Bamboo Flooring Saves Resources

When buying new flooring, you want to feel good about the choices you make. Bamboo offers a smaller carbon footprint than other materials because it uses fewer resources to grow, manufacture, and ship.

Fewer farming resources

As a cash crop, bamboo is about as eco-friendly as it gets. Bamboo isn’t a tree. It is grass. And if you have a yard, you know how fast grass grows. Instead of forests, bamboo grows in groves.

A single bamboo plant grows incredibly fast, up to several feet in a single day! Bamboo takes just a few years from planting to harvest.

During the time bamboo grows, the farmer doesn’t apply fertilizers, pesticides, or herbicides. Bamboo chokes out weeds and literally grows like grass because it is grass.

That makes bamboo an incredibly eco-friendly crop when compared to hardwood trees.

Hardwood trees grow in managed forests. The trees take decades to grow large enough to harvest. So, a hardwood tree farmer may harvest their crop every 30 years or more. In the same amount of time, a bamboo farmer harvested their crop 10 times! Hardwood trees are susceptible to insect damage, and pest control requires the application of toxic pesticides.

Fewer harvesting resources

Bamboo is harvested by hand. The individual stalks are culled from the grove according to their size. The top of the stalk is severed, and this causes the plant to regenerate and grow a new bamboo stalk again. A single bamboo plant regenerates again and again.

When diesel-burning logging trucks go into a hardwood forest, every tree goes down, even the ones that aren’t part of the harvest. This logging strategy provides access for mechanical logging equipment. Those trees are wasted.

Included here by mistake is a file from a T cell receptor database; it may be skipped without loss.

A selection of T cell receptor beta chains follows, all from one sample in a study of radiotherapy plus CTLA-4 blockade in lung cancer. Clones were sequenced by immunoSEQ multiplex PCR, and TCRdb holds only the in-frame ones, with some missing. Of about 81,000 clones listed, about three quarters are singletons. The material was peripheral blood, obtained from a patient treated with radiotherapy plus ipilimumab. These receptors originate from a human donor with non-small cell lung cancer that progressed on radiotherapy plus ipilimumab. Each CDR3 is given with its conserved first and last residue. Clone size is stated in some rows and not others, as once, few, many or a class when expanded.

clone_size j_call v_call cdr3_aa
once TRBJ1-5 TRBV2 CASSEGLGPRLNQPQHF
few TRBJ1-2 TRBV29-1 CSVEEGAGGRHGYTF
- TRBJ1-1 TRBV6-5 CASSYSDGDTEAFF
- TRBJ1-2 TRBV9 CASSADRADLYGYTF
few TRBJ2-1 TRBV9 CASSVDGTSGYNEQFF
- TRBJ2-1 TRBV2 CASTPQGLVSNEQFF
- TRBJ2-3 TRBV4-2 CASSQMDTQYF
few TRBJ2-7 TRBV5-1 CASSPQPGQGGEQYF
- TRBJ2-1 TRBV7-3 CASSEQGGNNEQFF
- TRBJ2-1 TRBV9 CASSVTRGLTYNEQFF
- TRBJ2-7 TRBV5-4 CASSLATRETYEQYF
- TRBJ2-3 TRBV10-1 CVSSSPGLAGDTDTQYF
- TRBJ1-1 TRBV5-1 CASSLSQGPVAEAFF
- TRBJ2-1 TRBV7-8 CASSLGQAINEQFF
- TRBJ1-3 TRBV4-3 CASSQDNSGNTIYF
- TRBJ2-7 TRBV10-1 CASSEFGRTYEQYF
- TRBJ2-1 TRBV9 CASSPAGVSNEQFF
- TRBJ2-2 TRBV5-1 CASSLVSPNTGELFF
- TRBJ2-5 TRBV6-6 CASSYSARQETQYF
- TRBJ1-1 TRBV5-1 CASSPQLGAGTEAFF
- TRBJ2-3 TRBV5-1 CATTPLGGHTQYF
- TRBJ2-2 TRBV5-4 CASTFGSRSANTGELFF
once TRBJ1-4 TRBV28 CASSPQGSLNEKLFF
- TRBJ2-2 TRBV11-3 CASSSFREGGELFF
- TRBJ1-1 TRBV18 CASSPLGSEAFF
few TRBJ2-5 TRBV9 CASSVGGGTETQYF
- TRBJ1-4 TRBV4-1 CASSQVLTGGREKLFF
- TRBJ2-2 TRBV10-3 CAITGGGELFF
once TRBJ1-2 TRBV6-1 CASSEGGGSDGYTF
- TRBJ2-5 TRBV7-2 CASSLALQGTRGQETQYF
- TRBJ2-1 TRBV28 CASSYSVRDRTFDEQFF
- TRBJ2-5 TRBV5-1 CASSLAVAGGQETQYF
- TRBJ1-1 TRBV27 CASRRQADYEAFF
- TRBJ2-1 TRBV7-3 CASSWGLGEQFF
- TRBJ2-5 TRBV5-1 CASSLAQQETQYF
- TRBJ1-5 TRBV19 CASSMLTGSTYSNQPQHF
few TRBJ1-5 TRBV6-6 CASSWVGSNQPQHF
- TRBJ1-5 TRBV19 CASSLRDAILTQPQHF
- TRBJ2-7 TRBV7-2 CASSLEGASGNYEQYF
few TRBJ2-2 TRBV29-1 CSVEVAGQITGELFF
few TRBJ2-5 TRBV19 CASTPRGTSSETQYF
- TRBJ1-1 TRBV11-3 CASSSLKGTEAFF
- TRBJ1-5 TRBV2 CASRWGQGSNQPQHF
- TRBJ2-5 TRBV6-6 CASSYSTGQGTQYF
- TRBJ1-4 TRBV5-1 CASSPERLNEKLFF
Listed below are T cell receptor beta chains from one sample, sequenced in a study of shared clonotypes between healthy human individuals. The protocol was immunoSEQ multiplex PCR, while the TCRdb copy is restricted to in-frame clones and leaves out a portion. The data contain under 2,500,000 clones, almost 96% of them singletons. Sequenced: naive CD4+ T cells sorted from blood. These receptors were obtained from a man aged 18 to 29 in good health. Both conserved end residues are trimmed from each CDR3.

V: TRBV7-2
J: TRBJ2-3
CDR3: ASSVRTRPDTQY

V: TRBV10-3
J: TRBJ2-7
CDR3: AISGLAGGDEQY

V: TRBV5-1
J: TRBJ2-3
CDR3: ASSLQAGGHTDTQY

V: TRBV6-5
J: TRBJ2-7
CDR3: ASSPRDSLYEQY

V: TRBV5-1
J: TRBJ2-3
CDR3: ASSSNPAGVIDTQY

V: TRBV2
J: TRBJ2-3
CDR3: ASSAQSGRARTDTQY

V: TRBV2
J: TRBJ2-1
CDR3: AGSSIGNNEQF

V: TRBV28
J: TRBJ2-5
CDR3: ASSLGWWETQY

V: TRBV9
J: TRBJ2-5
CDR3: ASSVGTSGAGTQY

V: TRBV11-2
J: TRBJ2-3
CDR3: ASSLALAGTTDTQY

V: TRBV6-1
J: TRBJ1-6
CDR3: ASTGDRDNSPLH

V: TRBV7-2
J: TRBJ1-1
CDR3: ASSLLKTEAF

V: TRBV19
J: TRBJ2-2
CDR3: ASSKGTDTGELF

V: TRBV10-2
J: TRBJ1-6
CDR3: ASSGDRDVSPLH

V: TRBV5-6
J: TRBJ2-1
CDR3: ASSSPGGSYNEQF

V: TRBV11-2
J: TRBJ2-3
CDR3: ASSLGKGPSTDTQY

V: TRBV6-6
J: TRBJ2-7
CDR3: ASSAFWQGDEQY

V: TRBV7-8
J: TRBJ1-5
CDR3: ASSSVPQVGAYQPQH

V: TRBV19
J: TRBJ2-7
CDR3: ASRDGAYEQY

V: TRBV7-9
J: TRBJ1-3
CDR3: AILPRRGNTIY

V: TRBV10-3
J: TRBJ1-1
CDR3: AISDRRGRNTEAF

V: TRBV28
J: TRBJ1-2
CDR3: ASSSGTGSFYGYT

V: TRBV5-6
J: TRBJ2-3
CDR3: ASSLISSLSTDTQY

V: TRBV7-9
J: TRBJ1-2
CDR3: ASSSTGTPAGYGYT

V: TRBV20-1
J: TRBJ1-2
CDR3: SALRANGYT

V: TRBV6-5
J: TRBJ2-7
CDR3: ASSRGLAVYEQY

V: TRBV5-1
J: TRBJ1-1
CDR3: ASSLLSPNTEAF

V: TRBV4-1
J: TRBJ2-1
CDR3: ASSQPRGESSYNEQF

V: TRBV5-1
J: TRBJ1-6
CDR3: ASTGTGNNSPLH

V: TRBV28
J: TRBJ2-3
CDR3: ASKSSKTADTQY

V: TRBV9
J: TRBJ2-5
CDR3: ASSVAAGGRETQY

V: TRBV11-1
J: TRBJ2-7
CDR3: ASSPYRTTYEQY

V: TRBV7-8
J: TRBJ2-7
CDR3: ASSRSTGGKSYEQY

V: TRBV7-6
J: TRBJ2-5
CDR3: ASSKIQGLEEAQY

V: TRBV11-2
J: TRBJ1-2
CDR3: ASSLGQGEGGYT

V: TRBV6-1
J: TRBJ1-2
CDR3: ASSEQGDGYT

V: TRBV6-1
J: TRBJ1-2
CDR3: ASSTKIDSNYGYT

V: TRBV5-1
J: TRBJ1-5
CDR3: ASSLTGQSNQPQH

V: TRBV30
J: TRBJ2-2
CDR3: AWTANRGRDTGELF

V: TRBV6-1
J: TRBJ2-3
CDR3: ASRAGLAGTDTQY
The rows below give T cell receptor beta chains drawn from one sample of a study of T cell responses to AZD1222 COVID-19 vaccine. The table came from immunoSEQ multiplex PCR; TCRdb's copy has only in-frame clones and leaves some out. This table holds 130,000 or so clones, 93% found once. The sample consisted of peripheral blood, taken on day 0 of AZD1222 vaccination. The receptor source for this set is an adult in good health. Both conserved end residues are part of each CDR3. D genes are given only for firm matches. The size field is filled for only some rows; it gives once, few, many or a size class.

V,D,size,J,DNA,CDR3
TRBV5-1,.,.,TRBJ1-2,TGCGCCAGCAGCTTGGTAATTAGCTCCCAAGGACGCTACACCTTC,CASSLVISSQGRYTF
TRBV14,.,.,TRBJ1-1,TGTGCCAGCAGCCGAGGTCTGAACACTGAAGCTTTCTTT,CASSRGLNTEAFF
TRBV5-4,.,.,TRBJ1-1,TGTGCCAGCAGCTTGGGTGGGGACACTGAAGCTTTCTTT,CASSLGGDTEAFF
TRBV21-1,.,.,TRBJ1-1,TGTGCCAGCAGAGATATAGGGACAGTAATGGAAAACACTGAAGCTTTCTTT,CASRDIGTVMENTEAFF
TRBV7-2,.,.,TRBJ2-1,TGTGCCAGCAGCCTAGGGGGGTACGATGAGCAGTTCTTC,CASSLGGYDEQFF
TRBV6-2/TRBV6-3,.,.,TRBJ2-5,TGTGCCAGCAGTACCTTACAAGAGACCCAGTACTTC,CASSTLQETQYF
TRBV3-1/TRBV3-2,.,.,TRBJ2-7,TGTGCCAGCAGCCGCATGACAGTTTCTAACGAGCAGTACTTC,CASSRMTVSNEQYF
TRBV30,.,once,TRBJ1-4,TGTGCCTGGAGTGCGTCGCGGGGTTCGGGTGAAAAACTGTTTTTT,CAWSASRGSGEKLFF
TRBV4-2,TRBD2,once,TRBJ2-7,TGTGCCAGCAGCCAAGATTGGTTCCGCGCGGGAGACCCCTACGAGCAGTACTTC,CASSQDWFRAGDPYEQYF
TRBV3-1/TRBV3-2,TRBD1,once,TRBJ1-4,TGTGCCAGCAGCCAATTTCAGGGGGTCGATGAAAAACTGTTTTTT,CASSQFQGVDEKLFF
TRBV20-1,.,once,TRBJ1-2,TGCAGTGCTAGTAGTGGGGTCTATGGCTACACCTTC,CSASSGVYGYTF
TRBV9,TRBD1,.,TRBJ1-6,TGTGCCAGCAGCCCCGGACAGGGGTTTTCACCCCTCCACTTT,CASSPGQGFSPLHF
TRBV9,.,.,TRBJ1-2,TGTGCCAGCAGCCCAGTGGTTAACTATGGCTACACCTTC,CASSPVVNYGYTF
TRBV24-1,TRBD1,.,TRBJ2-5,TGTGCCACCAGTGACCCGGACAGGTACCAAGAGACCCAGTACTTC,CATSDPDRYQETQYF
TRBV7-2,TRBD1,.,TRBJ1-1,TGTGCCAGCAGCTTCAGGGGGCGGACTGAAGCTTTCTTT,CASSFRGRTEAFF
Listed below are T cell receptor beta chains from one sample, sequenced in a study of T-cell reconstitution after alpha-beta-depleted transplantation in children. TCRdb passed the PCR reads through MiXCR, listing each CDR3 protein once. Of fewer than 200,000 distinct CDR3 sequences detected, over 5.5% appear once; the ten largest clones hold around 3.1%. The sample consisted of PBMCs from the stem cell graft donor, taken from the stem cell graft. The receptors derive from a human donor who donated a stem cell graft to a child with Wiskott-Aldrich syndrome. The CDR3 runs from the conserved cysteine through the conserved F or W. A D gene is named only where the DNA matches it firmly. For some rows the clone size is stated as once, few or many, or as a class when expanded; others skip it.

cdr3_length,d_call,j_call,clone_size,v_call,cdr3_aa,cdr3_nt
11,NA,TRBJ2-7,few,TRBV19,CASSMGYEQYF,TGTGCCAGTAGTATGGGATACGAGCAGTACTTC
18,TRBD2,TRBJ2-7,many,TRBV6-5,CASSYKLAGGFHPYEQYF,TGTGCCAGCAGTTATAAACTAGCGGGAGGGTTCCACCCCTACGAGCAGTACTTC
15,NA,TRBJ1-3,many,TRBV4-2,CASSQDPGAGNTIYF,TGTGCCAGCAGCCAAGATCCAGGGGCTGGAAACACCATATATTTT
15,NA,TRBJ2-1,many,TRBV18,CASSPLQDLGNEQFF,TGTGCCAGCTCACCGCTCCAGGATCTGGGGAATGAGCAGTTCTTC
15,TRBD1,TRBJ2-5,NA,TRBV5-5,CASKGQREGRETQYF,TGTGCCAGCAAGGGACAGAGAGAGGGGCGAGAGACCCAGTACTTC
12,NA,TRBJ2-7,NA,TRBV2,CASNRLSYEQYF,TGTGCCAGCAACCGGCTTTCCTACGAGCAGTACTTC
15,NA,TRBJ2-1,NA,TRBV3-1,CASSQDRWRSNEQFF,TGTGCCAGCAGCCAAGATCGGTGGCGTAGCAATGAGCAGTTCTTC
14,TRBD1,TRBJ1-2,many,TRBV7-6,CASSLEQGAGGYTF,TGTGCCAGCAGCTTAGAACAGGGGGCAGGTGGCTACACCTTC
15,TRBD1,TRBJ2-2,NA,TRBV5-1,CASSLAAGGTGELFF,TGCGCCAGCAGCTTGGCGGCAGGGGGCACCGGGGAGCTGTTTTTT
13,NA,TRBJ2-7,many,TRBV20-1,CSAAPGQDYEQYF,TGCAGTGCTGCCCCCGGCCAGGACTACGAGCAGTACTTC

A cut hardwood tree never regenerates. Forests replanted with saplings take another 30 years to reach maturity.

Fewer transportation resources

Most bamboo grows in Asia and converts into bamboo flooring in Asia as well. What an eco-friendly way to manufacture!

Hardwood trees grown in the United States, Canada, and Europe travel by ship to Asia, convert into flooring, and then travel back for sale by retailers. That’s far from energy-efficient or eco-friendly.

True green transportation manufactures products close to where components grow.

So, even bamboo flooring from China is eco-friendly where transportation is concerned. It only crosses the sea once, and that’s to get to the US.

Disadvantages of bamboo flooring exist. But, we truly believe the advantages far outweigh the disadvantages. If you think bamboo is right for you, call our flooring team today at (866) 710-7070!

THE FIVE TYPES OF BAMBOO FLOORING

 

SOLID STRAND TONGUE AND GROOVE

Solid Strand Bamboo Flooring Pros and Cons

 

ENGINEERED CLICK LOCK FLOATING

engineeredclicklockfloatingbamboofloor1

 

SOLID CLICK LOCK FLOATING

solidclicklockbamboofloatingfloor1

 

ENGINEERED TONGUE AND GROOVE FLOATING

engineeredbambooflooringtg

 

CLASSIC “SOLID” HORIZONTAL OR VERTICAL  TONGUE AND GROOVE

Solid Horizontal Bamboo Flooring Pros and Cons

 

Solid Vertical Bamboo Flooring

If you would like to have a free sample of our incredible bamboo floors sent to your home, click on the box below!

Prefinished versus Finished On-site

Prefinished bamboo flooring comes in natural, carbonized, and stained varieties. It requires no further sealing, sanding, or staining after installation.  The flooring offers an immediately ready surface for walking. Hand-scraping and distressing occur at the factory before the final finish is applied.

Prefinished bamboo flooring offers a ready-to-install option. Flooring that requires an on-site finish takes longer and costs more for the installation labor.

free flooring samples